On February 2, a bipartisan group of six U.S. Senators issued a “discussion draft” 340B reform bill, called the SUSTAIN 340B Act, and a related explanatory document and supplemental Request for Information (RFI). The Senators also released a one-page letter to 340B stakeholders, expressing their view that “it is necessary to pass legislation in the 118th Congress that provides clarity, transparency, and accountability in the 340B program in order to ensure the program remains strong, long into the future.” The discussion draft addresses a number of critical and controversial aspects of the 340B program, such as the use of contract pharmacies and the patient definition, and the RFI includes specific questions and topics for which the Senators seek further stakeholder input. RFI responses are due by no later than April 1, 2024. While the bill’s likelihood of passage remains uncertain in this Congress, the RFI is an important opportunity for 340B stakeholders to provide input on 340B reform.
While not yet formally introduced, the discussion draft includes language that, if ultimately enacted, would impose new 340B program requirements and restrict a number of practices affecting manufacturers, covered entities, and other stakeholders in the 340B program. The discussion draft also would provide the Secretary of Health and Human Services (HHS) with rulemaking authority for several additional aspects of the program.
Key provisions in the discussion draft include:
- Contract Pharmacies. Covered entities would be permitted to use contract pharmacies, and manufacturers would be prohibited from imposing data collection or other conditions on contract pharmacy use. The discussion draft would also amend the manufacturer civil monetary penalty penalties (CMPs) provision of the statute to expressly state that a manufacturer can be charged CMPs if it refuses to deliver a drug to a contract pharmacy or if it places conditions on the ability of a covered entity to purchase a covered outpatient drug at or below the 340B ceiling price. Additionally, the discussion draft would impose several requirements on covered entities and their contract pharmacies, and it would require the Secretary to review covered entities’ contract pharmacy agreements to ensure compliance with those requirements and to provide program oversight. The RFI requests feedback on a number of areas specific to contract pharmacies, including whether and how geographic limitations or other restrictions could be imposed.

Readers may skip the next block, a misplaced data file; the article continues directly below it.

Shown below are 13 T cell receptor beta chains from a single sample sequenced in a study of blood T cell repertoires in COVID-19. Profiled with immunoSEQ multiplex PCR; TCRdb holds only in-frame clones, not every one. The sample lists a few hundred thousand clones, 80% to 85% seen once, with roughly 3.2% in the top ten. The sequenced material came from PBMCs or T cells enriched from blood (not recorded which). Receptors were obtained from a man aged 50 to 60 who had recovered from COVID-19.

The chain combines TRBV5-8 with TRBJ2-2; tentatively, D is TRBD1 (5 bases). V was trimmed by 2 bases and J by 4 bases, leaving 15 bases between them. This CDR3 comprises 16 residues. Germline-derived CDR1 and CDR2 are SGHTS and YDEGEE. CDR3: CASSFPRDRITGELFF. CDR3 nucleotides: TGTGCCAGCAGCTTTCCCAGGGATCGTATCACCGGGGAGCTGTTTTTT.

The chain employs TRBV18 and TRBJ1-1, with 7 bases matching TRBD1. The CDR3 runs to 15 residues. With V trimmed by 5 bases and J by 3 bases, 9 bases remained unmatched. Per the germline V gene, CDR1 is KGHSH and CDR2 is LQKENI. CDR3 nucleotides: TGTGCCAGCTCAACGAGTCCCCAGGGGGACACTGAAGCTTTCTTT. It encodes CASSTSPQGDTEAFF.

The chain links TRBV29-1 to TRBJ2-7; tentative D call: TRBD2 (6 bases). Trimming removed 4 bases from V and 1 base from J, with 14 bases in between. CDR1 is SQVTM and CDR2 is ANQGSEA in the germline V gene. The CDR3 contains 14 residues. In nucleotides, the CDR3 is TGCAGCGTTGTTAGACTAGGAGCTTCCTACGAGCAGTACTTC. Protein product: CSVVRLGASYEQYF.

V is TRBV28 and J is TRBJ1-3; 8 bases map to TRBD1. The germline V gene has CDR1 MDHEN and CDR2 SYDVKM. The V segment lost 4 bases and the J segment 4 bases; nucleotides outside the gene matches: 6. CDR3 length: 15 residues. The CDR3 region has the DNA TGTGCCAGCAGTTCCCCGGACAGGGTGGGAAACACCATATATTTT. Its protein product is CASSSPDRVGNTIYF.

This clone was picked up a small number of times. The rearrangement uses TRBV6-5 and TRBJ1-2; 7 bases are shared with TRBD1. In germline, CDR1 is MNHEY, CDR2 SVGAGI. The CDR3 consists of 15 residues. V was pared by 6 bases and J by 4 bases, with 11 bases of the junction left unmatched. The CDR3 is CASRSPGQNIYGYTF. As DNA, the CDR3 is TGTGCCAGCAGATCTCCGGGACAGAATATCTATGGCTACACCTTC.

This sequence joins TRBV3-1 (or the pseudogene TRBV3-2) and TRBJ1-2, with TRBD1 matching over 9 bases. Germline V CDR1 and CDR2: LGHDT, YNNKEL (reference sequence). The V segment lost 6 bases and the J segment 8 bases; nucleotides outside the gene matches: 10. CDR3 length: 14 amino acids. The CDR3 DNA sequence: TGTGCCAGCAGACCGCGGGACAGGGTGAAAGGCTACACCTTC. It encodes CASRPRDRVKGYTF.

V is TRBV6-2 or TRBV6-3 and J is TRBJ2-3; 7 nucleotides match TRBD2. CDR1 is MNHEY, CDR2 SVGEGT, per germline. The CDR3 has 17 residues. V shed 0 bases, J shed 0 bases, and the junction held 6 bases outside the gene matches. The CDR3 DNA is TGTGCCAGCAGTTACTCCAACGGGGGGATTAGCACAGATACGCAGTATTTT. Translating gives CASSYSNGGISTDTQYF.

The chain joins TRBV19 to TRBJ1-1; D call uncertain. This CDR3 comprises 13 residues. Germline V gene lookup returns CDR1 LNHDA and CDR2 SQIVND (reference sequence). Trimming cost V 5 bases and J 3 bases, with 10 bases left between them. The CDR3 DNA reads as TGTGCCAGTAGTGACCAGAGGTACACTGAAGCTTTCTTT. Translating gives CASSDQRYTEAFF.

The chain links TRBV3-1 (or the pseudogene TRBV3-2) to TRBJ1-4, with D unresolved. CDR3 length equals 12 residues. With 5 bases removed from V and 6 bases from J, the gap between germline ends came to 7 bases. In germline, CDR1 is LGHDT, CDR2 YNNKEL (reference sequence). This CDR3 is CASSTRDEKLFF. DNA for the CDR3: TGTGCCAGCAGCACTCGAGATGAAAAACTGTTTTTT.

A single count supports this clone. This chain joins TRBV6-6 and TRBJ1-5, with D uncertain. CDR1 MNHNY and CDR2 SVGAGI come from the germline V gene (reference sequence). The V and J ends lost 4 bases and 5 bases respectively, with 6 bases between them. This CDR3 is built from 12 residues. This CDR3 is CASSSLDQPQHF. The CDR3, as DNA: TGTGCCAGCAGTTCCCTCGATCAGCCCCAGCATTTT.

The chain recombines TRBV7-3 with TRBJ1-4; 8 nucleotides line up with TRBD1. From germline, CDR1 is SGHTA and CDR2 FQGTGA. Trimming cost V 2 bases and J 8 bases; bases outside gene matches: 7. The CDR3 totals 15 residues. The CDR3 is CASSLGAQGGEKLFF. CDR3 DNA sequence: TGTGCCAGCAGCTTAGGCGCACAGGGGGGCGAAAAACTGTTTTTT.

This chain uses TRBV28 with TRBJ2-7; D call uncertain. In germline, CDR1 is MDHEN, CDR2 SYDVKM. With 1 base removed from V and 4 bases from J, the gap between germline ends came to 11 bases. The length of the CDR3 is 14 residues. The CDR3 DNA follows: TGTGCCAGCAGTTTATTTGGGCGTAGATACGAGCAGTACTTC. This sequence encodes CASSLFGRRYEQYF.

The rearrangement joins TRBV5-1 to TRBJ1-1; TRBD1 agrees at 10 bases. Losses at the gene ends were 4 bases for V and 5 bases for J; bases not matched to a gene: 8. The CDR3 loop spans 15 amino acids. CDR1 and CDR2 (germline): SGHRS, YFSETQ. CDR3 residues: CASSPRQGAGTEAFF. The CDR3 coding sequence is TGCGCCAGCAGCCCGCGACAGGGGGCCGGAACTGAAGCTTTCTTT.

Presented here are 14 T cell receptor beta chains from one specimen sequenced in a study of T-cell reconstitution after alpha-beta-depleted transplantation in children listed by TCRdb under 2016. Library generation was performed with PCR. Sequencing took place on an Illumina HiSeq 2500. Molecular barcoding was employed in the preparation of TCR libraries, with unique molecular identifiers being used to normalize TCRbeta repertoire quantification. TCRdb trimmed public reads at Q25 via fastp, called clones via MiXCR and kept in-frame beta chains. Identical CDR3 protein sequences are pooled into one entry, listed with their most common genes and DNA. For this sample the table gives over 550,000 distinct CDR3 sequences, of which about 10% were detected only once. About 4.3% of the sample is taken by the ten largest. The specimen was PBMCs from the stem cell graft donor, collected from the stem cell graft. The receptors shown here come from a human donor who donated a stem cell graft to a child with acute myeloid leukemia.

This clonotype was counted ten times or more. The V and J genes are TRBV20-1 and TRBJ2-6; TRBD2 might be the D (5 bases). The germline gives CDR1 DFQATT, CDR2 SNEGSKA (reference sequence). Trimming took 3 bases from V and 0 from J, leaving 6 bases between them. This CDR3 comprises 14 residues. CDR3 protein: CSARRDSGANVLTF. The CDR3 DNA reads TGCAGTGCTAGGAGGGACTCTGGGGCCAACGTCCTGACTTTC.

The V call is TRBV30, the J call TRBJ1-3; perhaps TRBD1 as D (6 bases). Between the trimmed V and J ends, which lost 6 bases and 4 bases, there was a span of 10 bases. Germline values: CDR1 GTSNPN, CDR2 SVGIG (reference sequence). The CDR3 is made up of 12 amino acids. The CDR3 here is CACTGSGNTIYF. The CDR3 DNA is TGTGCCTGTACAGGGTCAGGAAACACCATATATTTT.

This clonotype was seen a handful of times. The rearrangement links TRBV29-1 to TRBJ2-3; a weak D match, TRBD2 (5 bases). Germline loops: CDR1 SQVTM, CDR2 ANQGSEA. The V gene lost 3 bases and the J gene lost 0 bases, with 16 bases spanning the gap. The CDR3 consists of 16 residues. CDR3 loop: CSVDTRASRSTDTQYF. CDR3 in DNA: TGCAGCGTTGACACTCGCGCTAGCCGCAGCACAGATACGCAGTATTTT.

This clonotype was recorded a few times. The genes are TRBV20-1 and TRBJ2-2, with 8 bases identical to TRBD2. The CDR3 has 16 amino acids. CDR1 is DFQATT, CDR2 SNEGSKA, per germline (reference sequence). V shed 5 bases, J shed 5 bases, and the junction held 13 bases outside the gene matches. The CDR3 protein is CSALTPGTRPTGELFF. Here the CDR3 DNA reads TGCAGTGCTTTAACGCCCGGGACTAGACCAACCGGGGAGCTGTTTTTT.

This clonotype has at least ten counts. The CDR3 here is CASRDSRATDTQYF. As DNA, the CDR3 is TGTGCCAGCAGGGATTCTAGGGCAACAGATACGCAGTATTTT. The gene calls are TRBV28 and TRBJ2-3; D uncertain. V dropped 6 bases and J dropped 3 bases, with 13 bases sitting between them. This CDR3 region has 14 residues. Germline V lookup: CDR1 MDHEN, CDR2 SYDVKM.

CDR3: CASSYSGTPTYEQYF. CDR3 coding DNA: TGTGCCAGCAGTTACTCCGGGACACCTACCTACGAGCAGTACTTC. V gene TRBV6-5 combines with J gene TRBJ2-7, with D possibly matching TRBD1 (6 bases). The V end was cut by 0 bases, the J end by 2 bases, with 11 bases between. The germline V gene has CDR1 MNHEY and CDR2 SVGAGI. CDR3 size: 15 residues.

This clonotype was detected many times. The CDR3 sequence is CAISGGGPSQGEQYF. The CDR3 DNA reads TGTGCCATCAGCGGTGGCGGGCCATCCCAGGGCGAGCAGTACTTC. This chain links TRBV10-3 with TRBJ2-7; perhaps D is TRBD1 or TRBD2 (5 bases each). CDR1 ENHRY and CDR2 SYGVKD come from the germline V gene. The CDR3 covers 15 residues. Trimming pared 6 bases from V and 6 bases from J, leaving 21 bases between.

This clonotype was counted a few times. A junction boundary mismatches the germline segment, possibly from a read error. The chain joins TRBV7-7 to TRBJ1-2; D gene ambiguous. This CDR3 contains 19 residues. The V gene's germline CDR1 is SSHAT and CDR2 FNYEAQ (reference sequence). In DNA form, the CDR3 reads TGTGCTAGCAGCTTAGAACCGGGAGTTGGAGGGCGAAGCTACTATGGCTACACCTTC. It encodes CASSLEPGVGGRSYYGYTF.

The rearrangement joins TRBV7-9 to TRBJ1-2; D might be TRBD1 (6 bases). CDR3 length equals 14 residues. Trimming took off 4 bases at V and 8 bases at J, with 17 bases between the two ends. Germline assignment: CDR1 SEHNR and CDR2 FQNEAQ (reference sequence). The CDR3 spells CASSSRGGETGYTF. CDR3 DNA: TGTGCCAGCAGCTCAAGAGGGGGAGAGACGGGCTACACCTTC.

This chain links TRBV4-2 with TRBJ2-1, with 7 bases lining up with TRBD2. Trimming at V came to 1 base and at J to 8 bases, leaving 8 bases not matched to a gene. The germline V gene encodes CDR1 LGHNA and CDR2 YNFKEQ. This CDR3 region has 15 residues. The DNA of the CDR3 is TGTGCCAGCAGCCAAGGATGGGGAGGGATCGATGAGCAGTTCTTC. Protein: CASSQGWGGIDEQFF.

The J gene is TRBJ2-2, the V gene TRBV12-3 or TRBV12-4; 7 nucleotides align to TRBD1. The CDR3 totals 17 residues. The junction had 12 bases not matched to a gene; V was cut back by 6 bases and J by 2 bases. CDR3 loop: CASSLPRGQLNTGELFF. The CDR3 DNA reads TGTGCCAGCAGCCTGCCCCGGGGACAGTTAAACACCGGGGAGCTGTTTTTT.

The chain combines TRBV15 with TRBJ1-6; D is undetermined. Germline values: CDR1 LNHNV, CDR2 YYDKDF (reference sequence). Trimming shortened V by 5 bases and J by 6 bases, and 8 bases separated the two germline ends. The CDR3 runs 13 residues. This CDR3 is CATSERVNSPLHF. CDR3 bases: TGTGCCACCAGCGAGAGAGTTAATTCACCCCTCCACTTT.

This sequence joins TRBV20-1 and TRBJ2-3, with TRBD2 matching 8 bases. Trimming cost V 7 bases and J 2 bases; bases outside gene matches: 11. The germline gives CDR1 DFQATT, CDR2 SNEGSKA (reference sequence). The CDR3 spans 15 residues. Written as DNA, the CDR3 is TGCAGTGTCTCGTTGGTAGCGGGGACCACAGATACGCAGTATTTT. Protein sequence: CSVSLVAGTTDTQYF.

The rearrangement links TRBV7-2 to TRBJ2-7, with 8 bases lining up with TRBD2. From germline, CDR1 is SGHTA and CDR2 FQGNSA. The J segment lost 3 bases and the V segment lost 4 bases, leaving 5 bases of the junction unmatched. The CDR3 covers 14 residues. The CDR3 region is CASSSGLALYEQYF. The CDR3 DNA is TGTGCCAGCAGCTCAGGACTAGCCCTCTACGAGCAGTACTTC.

- Patient Definition. The discussion draft does not include a definition for “patient,” but it leaves a placeholder for a “Patient Definition” section. The Senators’ letter to 340B stakeholders identifies this area as one for which they seek more information, and the RFI includes a number of specific questions for stakeholder feedback. These include the factors that should inform whether a patient-covered entity relationship exists, the length of time involved in defining the patient relationship, and issues surrounding patients of multiple covered entities.